Next Hardware Project: Console Switcher

It’s been a while since my last hardware project so I decided with the new games room in Shopify’s Ottawa office that I would build a retro-gaming themed box to switch between the consoles we have hooked up to the TV. When equipping the room, I specifically picked the LG 60LB6500 because it had RS232 control with a 3.5mm TRS jack. I later learned that all LG TVs support RS232 either through a DB9 port, 3.5mm TRS, or via USB serial adapter; however, the USB serial adapter cannot turn the TV on because the USB port does not provide power if the TV is off.


The first piece I wanted to find was an enclosure as it is the most important part of this project because I had a very specific design in mind. After searching eBay on and off for a week, I finally found one that was exactly what I wanted: short but wide with a sloped front for the buttons so you can easily press them.

Enclosure
Enclosure

Next was to find buttons that I liked. The first ones that I liked were from Adafruit but they were a bit on the small side at 16mm in diameter and they were only available in 4 colours: blue, green, red, white. I really wanted unique colours for 5 buttons: power, Xbox, PlayStation, Wii, and Composite. I continued my search and eventually I found the anti-vandal line of switches from E-Switch. They looked very much like the switches from Adafruit, so much so I believe the ones from Adafruit are actually Chinese knock-offs given their cheap price and from identical ones I’ve seen on AliExpress. Their PV7, PV8, and PV9 lines looked the most promising as they were large and had 6 colours. It was harder than I thought finding a distributor that actually supplied all 6 colours: blue, green, red, yellow, white (as well as orange). Eventually I found Straight Road Electronics. They carry the white, red, orange, green, blue, yellow switches that I wanted. The switches are definitely on the pricey side at $22 each.

PV7 Switch
PV7 Switch

With the buttons picked it was time to move onto the design. Based on the measurements I started on the sloped part that would lay out the 5 buttons and volume knob. I’m using QCAD (well worth the £33 for the pro version). After a bajillion (actually like 40-50) iterations this is the design I’ve settled on:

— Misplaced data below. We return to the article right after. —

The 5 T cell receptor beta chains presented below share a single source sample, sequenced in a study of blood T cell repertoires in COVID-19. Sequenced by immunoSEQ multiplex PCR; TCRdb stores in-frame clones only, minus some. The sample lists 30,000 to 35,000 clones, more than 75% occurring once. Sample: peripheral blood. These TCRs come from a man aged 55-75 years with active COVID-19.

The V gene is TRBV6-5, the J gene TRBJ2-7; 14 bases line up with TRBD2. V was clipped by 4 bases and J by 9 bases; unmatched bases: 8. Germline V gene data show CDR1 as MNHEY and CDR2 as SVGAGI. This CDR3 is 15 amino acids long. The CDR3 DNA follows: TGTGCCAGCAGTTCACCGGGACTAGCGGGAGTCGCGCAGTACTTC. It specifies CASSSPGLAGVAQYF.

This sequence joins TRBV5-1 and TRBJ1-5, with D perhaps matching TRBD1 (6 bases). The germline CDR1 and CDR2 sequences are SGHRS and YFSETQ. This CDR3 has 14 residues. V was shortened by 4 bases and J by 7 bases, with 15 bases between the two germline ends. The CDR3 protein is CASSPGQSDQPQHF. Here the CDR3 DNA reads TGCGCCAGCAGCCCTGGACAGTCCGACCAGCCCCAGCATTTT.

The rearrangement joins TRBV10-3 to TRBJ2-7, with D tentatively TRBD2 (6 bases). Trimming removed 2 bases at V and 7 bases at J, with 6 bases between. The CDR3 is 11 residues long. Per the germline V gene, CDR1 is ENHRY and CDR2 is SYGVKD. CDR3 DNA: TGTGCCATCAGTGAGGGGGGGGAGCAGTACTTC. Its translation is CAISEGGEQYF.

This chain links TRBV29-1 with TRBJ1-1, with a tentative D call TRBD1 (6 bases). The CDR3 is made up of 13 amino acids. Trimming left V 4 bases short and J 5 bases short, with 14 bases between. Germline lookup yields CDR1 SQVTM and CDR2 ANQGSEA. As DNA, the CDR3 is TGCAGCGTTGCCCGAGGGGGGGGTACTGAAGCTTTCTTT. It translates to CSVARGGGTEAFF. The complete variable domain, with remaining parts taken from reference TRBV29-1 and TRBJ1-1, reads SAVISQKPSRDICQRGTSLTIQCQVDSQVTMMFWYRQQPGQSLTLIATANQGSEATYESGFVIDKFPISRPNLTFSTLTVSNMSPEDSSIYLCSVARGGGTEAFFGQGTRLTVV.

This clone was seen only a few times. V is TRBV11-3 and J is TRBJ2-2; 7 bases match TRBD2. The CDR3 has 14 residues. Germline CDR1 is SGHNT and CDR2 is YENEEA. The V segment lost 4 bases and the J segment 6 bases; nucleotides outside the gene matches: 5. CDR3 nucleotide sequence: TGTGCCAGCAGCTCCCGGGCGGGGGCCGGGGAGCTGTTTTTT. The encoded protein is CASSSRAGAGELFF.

Sloped Design
Sloped

My plan is to find a company in Ottawa that can laser cut and etch the aluminum case otherwise I will use the Epilog Mini 24 at the Ottawa Imagine Space and drill the holes myself. The back of the case needs to be laser cut and etched as well for the power and 3.5mm TRS jacks. I also decided to laser etch the front which means I had to come up with a name. Tom suggested CNSL and I added SWTCR to make CNSL SWTCR. The name has grown on me. What has also grown on me is the yellow colour in the drawing. The final look definitely needs to include the yellow colour. Normally laser etched aluminum will keep its natural (or regain in this case) look but you can fill the grove left with paint and then wipe away the extra. Watch this video if you are curious.

Rear
Rear
Front
Front


While designing the layouts I was also trying to find the perfect volume knob. I’ve ordered a few because there are a lot of different designs but my current favourite is simple with just a notch as the indicator and a reasonably large diameter of 35mm. It looks like the top is a different colour but the whole thing is black which matches the enclosure.

Volume Knob
Volume Knob

And for the brains, my microcontroller of choice is the Teensy. It’s faster than an Arduino with more inputs and outputs. Combining the Teensy with a Darlington Transistor Array and a TTL to RS232 transceiver is all of the electronics needed to connect the switches, potentiometer, switch LEDs, and the TV. It took me longer to find the term “transistor array” than I’m willing to admit but I did find it and it will be very useful for handling turning on up to 7 LEDs in a compact DIP package that will fit easily on the prototype board I picked.

Teensy 3.1

I’ve previously used the Teensy for 2 hardware projects (USB emergency stop button and traffic lights for stairs) and highly recommend it.


With all the parts ordered all I can do now is wait for them to come from around the world and tweak the design while trying to find someone to help laser cut and etch my design onto the unique shape of the case. I plan on taking lots of photographs during and documenting the build process for anyone to reproduce on their own.